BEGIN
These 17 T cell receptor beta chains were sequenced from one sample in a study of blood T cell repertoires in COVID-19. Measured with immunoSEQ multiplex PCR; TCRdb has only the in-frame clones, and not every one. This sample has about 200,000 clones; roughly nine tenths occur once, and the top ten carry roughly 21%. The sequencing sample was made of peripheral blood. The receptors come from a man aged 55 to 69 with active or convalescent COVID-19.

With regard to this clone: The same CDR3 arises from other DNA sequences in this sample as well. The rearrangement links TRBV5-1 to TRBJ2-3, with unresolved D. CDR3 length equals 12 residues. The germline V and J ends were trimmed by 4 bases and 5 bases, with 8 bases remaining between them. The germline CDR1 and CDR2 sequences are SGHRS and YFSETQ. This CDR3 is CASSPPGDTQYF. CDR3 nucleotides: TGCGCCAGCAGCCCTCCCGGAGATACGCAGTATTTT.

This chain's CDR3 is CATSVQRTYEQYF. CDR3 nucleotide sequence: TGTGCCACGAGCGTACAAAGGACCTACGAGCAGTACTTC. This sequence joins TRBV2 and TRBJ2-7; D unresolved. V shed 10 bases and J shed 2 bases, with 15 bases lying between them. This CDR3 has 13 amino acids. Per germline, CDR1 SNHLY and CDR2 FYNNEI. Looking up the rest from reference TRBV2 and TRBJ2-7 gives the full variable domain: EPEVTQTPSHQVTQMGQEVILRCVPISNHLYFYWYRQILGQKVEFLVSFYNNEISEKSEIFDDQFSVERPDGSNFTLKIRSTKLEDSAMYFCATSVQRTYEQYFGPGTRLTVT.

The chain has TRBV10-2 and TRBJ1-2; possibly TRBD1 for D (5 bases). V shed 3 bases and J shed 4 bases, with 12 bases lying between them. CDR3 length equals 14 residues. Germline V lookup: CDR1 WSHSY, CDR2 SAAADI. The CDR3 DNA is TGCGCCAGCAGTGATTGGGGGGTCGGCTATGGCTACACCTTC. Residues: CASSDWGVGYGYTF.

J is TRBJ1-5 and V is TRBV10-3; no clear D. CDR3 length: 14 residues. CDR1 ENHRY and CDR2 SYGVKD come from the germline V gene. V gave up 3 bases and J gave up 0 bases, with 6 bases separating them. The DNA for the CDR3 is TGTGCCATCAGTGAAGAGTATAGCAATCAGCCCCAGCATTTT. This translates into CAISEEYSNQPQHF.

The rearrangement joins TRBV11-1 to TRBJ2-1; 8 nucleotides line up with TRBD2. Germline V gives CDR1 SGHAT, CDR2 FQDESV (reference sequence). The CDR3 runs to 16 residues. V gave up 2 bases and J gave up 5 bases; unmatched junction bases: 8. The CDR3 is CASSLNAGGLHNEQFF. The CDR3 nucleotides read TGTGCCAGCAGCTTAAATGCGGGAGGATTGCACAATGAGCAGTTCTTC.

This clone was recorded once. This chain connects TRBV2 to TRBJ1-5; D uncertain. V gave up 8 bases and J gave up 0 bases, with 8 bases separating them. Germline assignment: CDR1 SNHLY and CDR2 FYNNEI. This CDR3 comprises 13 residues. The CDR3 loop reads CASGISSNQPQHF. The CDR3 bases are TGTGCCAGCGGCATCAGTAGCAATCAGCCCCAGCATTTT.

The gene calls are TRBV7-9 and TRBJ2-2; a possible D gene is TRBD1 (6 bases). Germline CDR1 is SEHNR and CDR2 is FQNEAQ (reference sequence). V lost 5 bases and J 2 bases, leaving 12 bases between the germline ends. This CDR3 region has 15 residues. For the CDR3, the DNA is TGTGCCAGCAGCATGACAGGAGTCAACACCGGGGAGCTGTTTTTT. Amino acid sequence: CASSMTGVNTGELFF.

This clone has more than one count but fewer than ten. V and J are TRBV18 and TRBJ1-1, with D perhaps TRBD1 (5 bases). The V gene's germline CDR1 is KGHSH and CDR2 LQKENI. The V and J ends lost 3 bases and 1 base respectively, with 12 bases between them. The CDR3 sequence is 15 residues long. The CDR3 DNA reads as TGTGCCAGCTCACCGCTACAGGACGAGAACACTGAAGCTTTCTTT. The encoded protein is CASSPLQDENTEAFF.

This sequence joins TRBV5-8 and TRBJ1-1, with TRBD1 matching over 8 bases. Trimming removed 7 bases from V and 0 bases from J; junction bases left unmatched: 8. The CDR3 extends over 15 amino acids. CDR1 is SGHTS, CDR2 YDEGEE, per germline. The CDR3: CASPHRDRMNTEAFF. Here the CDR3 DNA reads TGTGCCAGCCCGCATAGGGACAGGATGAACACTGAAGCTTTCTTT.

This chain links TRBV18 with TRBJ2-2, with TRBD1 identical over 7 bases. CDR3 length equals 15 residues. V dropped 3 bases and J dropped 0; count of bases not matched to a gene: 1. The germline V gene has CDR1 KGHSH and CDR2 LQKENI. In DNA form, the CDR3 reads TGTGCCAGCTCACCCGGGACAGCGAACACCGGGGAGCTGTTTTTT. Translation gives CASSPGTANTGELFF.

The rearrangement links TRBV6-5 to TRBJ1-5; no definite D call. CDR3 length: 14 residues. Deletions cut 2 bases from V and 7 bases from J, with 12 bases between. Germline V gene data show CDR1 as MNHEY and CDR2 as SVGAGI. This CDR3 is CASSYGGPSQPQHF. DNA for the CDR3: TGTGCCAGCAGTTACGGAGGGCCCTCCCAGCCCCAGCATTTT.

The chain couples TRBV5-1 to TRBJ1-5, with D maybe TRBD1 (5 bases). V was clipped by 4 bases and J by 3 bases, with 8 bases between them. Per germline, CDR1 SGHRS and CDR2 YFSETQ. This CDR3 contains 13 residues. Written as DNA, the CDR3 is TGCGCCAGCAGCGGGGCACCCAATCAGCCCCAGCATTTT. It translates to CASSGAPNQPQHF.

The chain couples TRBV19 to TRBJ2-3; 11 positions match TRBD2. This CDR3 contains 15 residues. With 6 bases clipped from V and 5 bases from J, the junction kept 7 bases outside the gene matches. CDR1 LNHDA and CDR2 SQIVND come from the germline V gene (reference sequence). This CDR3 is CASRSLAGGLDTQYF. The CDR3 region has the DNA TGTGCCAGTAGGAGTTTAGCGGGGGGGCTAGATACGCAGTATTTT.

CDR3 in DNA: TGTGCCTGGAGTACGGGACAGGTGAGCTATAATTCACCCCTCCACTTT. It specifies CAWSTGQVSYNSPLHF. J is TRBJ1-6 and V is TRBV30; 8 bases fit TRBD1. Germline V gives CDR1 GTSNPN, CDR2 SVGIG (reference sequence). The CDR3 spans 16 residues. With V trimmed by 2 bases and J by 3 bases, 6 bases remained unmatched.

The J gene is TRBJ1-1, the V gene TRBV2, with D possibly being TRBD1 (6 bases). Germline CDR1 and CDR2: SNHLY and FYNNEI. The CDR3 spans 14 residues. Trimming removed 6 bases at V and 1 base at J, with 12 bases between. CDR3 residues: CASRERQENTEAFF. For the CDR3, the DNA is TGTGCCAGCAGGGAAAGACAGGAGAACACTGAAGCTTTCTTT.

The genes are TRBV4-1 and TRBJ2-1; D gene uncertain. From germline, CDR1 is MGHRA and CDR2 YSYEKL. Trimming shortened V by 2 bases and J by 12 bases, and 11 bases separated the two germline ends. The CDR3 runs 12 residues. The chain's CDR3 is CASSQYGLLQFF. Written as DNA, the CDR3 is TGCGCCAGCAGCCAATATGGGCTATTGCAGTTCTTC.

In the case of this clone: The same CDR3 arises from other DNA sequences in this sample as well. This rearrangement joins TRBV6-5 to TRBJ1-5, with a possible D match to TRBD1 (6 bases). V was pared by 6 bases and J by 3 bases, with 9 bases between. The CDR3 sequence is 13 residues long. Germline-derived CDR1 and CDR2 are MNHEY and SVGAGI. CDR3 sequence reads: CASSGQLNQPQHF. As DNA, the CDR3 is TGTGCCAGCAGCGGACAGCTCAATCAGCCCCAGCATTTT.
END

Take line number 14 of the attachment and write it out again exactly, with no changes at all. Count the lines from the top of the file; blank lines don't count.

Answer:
The chain couples TRBV19 to TRBJ2-3; 11 positions match TRBD2. This CDR3 contains 15 residues. With 6 bases clipped from V and 5 bases from J, the junction kept 7 bases outside the gene matches. CDR1 LNHDA and CDR2 SQIVND come from the germline V gene (reference sequence). This CDR3 is CASRSLAGGLDTQYF. The CDR3 region has the DNA TGTGCCAGTAGGAGTTTAGCGGGGGGGCTAGATACGCAGTATTTT.